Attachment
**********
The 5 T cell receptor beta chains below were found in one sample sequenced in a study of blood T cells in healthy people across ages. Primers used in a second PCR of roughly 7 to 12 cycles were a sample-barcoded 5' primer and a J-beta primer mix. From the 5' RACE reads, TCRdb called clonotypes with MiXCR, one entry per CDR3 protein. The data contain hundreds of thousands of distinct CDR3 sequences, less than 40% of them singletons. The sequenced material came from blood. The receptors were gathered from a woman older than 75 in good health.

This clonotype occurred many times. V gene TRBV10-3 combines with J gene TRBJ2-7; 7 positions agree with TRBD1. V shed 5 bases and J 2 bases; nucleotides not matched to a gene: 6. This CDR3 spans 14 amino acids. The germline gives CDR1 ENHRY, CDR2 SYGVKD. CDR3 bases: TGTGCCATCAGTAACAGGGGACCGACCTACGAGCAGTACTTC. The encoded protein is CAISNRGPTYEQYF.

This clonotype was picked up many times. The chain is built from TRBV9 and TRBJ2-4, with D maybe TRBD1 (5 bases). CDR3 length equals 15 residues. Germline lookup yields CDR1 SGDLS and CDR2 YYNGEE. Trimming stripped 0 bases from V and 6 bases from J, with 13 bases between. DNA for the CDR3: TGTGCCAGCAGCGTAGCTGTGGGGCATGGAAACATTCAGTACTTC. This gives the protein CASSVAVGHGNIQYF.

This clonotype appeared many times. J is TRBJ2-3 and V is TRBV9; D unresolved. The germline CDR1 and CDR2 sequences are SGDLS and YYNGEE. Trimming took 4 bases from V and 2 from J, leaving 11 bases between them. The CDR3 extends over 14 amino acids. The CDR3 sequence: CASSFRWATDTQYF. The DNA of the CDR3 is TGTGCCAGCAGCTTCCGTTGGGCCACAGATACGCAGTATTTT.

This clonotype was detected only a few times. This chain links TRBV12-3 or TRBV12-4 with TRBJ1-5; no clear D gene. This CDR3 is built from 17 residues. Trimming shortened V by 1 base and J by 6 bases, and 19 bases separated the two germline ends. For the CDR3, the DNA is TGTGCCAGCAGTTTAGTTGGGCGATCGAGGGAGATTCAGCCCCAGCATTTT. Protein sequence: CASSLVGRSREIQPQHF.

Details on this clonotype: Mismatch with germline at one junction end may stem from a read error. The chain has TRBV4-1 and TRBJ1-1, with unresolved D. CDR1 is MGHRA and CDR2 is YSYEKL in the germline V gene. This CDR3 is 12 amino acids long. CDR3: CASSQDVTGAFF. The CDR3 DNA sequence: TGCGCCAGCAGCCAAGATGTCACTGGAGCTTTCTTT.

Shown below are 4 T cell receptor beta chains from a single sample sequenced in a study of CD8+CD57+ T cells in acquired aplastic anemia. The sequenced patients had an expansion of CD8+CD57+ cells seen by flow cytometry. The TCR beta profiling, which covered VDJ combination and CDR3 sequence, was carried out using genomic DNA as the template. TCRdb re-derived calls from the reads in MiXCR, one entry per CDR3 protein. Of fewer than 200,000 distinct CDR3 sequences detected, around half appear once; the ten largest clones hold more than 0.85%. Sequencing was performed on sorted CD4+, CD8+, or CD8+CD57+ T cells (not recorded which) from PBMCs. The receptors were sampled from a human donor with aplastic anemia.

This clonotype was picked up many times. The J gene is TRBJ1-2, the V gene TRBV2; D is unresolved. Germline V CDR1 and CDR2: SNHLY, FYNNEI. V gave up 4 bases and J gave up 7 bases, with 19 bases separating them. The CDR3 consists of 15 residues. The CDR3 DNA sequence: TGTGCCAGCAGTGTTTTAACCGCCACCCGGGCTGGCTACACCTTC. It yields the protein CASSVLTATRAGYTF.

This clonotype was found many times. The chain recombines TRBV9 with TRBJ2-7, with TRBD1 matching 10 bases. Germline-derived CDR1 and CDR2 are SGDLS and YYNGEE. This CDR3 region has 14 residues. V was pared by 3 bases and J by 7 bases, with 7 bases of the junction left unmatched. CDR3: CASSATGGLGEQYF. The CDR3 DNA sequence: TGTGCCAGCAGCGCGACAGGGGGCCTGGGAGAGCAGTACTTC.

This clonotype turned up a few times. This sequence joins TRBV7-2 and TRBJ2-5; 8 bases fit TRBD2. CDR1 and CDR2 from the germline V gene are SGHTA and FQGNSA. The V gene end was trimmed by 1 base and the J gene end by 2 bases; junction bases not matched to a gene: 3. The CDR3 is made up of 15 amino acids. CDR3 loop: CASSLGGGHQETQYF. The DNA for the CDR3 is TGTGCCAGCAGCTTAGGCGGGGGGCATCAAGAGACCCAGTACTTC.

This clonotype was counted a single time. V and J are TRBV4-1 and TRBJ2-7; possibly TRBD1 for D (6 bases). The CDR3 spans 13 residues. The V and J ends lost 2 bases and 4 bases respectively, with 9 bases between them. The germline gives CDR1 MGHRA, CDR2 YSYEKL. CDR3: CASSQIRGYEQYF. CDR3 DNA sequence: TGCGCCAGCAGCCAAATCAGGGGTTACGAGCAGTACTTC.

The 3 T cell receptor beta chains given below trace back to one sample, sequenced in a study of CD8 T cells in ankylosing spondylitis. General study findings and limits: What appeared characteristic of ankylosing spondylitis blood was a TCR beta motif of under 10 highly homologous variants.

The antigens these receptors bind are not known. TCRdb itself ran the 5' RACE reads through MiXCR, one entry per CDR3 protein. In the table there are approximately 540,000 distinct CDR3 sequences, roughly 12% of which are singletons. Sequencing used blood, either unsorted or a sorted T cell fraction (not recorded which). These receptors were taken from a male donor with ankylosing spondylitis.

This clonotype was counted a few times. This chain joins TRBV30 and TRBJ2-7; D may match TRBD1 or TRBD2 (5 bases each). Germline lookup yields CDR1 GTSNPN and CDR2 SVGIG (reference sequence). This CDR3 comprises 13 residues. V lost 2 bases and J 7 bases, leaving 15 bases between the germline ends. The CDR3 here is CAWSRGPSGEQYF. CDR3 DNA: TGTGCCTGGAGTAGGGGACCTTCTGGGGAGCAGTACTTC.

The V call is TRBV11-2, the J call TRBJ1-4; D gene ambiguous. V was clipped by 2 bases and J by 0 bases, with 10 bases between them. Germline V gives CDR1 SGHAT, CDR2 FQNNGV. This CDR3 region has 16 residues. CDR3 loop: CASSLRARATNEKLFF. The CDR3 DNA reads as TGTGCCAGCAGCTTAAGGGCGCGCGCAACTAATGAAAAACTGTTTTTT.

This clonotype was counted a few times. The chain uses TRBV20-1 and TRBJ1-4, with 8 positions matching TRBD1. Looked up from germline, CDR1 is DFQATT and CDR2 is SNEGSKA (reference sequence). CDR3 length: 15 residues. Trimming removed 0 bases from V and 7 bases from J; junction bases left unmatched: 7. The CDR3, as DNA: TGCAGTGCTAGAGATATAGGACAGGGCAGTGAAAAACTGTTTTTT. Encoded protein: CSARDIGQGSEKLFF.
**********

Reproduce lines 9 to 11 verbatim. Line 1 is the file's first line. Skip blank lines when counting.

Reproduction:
This clonotype was found many times. The chain recombines TRBV9 with TRBJ2-7, with TRBD1 matching 10 bases. Germline-derived CDR1 and CDR2 are SGDLS and YYNGEE. This CDR3 region has 14 residues. V was pared by 3 bases and J by 7 bases, with 7 bases of the junction left unmatched. CDR3: CASSATGGLGEQYF. The CDR3 DNA sequence: TGTGCCAGCAGCGCGACAGGGGGCCTGGGAGAGCAGTACTTC.

This clonotype turned up a few times. This sequence joins TRBV7-2 and TRBJ2-5; 8 bases fit TRBD2. CDR1 and CDR2 from the germline V gene are SGHTA and FQGNSA. The V gene end was trimmed by 1 base and the J gene end by 2 bases; junction bases not matched to a gene: 3. The CDR3 is made up of 15 amino acids. CDR3 loop: CASSLGGGHQETQYF. The DNA for the CDR3 is TGTGCCAGCAGCTTAGGCGGGGGGCATCAAGAGACCCAGTACTTC.

This clonotype was counted a single time. V and J are TRBV4-1 and TRBJ2-7; possibly TRBD1 for D (6 bases). The CDR3 spans 13 residues. The V and J ends lost 2 bases and 4 bases respectively, with 9 bases between them. The germline gives CDR1 MGHRA, CDR2 YSYEKL. CDR3: CASSQIRGYEQYF. CDR3 DNA sequence: TGCGCCAGCAGCCAAATCAGGGGTTACGAGCAGTACTTC.